Better World Cup T-Shirts To Buy
When watching the World Cup, it’s only natural to reach for your tatty football shirt that has served you well since your early twenties. But this year, fashion has muscled its way onto the pitch, giving you a chance of being stylish...
Nike x Off-White
Off-White’s Virgil Abloh has teamed up with Nike for a collection that blends his childhood love of football (or soccer as it’s known in America) with the bold graphics popularised by his brand. Football shirts brandish the Off-White name where a traditional sponsor would sit with the numbers on the back representing the numbers Abloh wore during his teenage years. The Nike x Off-White Football, Mon Amour collection launches June 14 on nike.com.
Selfridges x Lovers F.C.
A brand that actually loves football teaming up with a luxury department store equals good kit. Lovers F.C. has designed six football jerseys in some of the wackiest prints you’ll see this World Cup. Of course, you could go for the England design but Nigeria’s print will win you more approving nods. Selfridges, £55
Nike x Kim Jones
The former head of Louis Vuitton’s menswear has also reworked traditional football jerseys and shorts for Nike. Paying homage to 70s and 80s punk style, Jones’ more simple designs – which are officially known as the Football Reimagined collection – blend a cut-and-paste technique with Nike’s usual sportswear innovations. Nike, from £160
Gosha Rubchinskiy x adidas Football
Russian designer Gosha Rubchinksiy has partnered with adidas once again for a World Cup 2018 extravaganza. Considering his heritage and the fact that Russia is the home of this year’s tournament, it’s no surprise to see the colours of the Russian flag and Cyrillic text splashed across the collection. Featuring “Home” and “Away” jerseys as well as a number of sweatshirts, there’s plenty to choose from. The collection will be available at Dover Street Market from June 14.
Acne Football T-Shirt
Acne Studios is getting into the World Cup spirit with its white jersey design featuring a combination of a football (duh) and the brand’s famous face motif. The back is just as picturesque with the number 13 and Floragatan – a place in Stockholm – written in bold blue lettering. The tee also comes in blue if you’re more of a colourful guy. Acne Studios, £190
Yoox’s Soccer Couture
14 seriously cool brands were asked to come up with their dream football strip. Marques’Almeida went back to their Portuguese roots for their designs while Vivienne Westwood’s mimic her former punk years. There’s a politically charged hoodie by Russian designer Alexander Terekhov and military-inspired looks to represent Germany. Profits from each design will go towards the Stars for Children charity founded by Russian player Alexander Kerzhakov. With that in mind, why wouldn’t you buy more than one? Yoox, from £74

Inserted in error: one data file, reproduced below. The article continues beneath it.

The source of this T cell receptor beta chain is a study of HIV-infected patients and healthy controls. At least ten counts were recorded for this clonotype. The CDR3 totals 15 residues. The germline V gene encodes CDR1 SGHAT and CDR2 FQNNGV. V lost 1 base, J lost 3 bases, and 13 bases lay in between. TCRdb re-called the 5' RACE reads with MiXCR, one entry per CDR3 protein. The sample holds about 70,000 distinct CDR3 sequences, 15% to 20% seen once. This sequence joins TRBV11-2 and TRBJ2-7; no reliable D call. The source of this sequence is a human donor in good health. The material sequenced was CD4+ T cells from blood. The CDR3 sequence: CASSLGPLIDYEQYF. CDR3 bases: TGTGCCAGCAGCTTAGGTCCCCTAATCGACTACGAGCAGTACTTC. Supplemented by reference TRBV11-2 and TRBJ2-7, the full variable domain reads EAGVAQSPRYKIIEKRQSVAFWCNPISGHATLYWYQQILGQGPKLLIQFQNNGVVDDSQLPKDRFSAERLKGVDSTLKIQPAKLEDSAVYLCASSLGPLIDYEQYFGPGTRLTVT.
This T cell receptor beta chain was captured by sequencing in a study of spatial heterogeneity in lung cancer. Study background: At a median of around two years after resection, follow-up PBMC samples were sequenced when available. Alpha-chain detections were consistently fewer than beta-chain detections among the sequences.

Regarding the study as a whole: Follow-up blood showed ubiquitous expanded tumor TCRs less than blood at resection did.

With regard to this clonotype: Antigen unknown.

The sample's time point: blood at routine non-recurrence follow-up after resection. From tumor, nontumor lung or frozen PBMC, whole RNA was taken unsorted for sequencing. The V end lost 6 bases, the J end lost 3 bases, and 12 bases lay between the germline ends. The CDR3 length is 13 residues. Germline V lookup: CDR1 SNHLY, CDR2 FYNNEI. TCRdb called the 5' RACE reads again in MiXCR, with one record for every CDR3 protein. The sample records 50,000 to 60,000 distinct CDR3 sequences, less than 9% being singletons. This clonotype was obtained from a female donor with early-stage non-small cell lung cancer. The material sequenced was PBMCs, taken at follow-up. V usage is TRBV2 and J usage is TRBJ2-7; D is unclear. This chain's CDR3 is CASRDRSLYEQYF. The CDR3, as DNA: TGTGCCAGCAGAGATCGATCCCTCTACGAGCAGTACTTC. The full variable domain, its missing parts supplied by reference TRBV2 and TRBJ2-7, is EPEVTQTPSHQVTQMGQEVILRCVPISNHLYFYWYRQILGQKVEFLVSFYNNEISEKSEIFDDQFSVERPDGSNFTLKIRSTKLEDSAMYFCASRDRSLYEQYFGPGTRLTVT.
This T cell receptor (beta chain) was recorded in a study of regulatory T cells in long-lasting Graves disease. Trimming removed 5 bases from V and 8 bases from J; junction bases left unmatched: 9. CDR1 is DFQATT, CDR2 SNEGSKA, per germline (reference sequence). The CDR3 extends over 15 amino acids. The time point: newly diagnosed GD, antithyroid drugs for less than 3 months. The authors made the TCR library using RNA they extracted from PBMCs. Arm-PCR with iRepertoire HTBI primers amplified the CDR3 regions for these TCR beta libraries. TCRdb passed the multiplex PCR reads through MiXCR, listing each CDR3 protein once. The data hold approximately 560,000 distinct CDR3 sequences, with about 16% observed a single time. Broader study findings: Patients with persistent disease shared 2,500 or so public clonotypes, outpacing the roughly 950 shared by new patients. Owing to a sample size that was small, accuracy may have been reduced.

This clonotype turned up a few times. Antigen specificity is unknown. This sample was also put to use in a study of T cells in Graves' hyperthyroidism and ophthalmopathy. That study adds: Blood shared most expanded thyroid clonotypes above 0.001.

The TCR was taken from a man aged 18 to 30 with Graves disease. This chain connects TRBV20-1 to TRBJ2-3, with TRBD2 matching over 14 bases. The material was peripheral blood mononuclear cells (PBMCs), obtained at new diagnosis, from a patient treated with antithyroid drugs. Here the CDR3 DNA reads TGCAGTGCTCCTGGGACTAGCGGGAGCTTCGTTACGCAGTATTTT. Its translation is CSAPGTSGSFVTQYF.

Versace Football T-Shirt
Even the big guns of the fashion world are getting involved with this year’s World Cup. If you’ve got a little dough to spend, you’d do well to invest in Versace’s white striped jersey. Far from the brand’s usual gaudy (in a good way) designs, this T-shirt was made for showing off down the pub. Plus you can throw it on for many World Cups to come. SSENSE, £480
adidas x Alexander Wang Soccer Shirt
Watching matches in the garden is one of the World Cup pleasures – and by God, the rain won’t stop you. But don’t sit there shivering. Snap up Alex Wang’s forest green long-sleeved design. And if the sun does reappear, its magic fabric works to keep sweat away, giving you the best of both worlds. Alexander Wang, £100
Études Unity Daniel Football T-Shirt
Those with a braver attitude may want to opt for Parisian brand Études’ turquoise tee. If you’re wondering why the back reads “Taxi Girl”, it’s a reference to one of France’s most revered 80s bands. The perfect way to prove your football and musical knowledge. Farfetch, £88
John Elliott Striped-Trimmed Woven T-Shirt
If you want go down the designer route but can’t quite afford the likes of Versace, John Elliott’s silky black design could be right up your street. Designed with the traditional football jersey V-neck and subtle stripes, a £150 T-shirt has never looked so appealing. Mr Porter, £150
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